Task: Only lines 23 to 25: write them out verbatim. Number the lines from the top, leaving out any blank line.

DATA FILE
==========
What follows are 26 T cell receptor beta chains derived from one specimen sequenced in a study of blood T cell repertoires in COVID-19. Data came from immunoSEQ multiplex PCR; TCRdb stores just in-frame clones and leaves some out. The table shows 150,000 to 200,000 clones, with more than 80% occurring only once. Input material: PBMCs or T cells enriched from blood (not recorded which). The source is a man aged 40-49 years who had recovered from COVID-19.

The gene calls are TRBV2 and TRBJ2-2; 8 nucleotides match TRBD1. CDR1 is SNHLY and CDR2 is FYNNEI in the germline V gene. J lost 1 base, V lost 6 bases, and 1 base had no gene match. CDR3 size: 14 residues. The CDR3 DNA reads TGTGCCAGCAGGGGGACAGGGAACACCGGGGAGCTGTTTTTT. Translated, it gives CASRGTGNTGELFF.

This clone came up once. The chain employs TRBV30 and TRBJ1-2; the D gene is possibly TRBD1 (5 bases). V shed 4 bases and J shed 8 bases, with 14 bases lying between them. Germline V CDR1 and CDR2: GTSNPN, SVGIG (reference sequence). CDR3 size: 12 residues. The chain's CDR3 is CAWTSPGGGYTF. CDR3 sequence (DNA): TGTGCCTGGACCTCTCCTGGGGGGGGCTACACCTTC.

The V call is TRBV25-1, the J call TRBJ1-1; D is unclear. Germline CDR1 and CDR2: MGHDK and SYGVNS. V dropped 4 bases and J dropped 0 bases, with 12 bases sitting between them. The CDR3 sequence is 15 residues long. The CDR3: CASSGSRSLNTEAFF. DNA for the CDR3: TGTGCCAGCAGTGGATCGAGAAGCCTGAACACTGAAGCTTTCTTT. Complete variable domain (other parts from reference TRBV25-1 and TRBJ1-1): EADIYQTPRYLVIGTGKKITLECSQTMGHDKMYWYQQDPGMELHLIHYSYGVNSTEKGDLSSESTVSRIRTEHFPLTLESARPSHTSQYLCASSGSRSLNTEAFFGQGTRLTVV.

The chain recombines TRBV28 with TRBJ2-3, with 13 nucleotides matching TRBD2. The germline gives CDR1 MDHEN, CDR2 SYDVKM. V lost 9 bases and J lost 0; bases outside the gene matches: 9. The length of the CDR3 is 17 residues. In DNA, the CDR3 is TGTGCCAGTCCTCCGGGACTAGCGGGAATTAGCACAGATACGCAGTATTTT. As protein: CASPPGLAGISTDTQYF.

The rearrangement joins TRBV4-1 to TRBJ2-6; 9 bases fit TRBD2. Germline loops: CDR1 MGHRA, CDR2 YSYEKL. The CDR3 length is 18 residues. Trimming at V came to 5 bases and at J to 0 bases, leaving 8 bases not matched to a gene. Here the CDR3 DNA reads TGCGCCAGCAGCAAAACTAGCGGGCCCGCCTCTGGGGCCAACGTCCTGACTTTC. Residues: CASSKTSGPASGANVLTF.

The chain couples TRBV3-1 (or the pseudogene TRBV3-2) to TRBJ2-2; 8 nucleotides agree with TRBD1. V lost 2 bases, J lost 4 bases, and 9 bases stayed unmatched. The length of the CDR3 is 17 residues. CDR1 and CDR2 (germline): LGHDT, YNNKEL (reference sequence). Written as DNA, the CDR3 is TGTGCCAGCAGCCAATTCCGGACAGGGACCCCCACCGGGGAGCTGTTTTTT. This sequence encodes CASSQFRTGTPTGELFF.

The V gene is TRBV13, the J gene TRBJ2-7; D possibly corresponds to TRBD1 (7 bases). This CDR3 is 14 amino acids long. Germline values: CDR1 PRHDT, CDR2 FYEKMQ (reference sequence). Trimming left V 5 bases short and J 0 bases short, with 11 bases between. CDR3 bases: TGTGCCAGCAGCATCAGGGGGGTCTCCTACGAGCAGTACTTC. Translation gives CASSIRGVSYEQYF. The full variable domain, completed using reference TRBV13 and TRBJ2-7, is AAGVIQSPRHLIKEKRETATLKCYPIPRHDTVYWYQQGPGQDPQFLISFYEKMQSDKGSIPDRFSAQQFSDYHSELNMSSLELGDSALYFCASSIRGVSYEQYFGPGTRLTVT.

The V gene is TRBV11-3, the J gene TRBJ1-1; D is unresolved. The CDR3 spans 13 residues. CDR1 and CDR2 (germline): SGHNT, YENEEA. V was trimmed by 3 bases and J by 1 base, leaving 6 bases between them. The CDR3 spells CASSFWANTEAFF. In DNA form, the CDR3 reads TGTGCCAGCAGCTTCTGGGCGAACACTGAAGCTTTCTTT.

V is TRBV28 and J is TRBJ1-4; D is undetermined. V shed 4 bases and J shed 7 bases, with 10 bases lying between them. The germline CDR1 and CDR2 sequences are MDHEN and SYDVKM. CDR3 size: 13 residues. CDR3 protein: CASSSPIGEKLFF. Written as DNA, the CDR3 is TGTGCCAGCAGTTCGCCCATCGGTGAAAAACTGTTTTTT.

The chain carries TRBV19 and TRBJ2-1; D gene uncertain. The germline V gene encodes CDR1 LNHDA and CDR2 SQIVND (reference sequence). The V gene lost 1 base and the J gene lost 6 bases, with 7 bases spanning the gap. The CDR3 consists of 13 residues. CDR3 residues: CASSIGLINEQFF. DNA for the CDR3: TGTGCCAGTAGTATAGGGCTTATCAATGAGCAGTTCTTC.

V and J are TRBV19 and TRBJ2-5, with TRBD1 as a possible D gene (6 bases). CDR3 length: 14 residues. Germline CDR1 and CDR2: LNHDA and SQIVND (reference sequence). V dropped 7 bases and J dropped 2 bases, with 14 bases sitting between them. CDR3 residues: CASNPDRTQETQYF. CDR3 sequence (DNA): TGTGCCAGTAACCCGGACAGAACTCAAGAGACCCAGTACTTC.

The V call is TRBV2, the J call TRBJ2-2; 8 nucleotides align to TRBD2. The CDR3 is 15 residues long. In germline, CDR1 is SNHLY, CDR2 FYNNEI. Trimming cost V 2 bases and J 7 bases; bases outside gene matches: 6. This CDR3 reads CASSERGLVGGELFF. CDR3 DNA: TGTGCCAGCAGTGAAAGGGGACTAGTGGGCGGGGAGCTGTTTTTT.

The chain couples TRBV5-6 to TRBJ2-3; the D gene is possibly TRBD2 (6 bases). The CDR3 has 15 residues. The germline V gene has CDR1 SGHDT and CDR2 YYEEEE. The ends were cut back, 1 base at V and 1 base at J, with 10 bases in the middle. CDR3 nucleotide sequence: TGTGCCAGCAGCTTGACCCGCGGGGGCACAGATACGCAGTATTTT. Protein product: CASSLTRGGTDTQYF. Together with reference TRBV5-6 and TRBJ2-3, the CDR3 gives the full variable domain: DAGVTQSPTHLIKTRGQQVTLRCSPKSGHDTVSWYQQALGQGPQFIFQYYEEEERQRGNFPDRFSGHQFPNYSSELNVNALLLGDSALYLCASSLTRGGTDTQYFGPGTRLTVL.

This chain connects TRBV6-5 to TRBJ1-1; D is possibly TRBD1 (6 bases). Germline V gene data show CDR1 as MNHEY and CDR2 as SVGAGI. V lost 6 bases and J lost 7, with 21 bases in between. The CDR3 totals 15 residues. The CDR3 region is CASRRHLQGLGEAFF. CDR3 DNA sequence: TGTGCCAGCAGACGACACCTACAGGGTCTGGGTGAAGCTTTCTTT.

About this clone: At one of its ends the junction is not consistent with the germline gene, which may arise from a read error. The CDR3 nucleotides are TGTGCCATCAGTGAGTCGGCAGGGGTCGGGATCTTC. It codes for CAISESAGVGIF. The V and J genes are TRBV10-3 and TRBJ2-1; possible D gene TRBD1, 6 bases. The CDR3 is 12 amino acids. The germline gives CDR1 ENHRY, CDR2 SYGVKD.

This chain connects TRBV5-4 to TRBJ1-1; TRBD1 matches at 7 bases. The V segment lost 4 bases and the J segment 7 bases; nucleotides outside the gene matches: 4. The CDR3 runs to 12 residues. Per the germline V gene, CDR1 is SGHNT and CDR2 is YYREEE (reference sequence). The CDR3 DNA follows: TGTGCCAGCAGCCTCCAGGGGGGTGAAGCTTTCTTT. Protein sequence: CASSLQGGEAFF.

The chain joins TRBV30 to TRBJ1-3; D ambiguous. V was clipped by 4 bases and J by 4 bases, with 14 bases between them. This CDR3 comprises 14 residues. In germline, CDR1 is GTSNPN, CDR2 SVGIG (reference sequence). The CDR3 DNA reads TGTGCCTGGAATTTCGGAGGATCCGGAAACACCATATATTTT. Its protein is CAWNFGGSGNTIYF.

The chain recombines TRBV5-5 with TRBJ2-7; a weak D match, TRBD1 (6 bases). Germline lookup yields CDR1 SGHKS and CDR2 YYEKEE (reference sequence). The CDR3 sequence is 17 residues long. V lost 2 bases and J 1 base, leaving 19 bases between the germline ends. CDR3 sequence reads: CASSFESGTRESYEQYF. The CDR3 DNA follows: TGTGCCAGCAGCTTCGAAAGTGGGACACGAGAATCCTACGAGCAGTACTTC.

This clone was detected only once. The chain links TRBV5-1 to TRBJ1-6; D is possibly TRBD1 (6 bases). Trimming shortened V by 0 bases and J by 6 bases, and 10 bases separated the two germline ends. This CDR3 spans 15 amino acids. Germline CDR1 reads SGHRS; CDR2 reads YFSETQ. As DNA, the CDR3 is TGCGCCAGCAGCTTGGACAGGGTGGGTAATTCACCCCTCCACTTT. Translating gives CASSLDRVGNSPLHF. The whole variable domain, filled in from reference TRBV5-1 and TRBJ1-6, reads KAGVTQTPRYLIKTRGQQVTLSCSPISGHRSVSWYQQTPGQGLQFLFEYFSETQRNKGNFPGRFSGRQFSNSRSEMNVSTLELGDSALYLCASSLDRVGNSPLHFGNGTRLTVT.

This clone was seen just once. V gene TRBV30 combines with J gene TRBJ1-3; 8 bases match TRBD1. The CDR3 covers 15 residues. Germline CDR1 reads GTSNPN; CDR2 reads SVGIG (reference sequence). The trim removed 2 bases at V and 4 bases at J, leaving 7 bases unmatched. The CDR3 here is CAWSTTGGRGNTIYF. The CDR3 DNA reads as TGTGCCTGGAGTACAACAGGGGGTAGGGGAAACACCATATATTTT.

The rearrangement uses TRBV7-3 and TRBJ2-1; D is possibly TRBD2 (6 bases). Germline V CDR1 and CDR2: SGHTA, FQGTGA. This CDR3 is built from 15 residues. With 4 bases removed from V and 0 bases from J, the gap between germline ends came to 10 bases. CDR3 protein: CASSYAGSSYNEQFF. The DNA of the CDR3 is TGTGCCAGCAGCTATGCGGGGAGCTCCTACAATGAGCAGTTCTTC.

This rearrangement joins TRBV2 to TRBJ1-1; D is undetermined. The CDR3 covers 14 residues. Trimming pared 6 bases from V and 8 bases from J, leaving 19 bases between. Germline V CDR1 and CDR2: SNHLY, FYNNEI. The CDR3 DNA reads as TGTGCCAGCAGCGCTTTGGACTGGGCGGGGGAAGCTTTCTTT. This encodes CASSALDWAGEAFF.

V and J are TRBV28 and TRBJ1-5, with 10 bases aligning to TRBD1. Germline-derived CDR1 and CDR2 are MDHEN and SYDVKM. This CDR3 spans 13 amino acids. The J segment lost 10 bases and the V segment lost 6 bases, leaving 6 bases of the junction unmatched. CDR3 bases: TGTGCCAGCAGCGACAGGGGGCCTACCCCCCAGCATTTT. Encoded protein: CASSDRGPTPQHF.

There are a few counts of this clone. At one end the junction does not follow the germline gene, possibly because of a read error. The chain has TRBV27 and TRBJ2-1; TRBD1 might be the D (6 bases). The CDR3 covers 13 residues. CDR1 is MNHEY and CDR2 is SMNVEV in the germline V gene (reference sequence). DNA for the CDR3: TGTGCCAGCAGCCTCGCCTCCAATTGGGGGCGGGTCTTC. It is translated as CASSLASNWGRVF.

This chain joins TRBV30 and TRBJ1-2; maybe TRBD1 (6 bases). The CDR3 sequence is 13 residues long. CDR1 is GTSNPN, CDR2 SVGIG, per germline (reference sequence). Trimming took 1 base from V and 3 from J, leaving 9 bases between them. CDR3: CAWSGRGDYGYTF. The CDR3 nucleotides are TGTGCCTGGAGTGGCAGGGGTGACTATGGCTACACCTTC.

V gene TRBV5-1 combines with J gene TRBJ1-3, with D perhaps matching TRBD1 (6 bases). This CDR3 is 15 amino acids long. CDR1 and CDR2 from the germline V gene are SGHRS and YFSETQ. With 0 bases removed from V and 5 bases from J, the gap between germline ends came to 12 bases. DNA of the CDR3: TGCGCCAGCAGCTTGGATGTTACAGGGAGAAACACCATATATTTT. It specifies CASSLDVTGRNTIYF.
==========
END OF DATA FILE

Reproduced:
This rearrangement joins TRBV2 to TRBJ1-1; D is undetermined. The CDR3 covers 14 residues. Trimming pared 6 bases from V and 8 bases from J, leaving 19 bases between. Germline V CDR1 and CDR2: SNHLY, FYNNEI. The CDR3 DNA reads as TGTGCCAGCAGCGCTTTGGACTGGGCGGGGGAAGCTTTCTTT. This encodes CASSALDWAGEAFF.

V and J are TRBV28 and TRBJ1-5, with 10 bases aligning to TRBD1. Germline-derived CDR1 and CDR2 are MDHEN and SYDVKM. This CDR3 spans 13 amino acids. The J segment lost 10 bases and the V segment lost 6 bases, leaving 6 bases of the junction unmatched. CDR3 bases: TGTGCCAGCAGCGACAGGGGGCCTACCCCCCAGCATTTT. Encoded protein: CASSDRGPTPQHF.

There are a few counts of this clone. At one end the junction does not follow the germline gene, possibly because of a read error. The chain has TRBV27 and TRBJ2-1; TRBD1 might be the D (6 bases). The CDR3 covers 13 residues. CDR1 is MNHEY and CDR2 is SMNVEV in the germline V gene (reference sequence). DNA for the CDR3: TGTGCCAGCAGCCTCGCCTCCAATTGGGGGCGGGTCTTC. It is translated as CASSLASNWGRVF.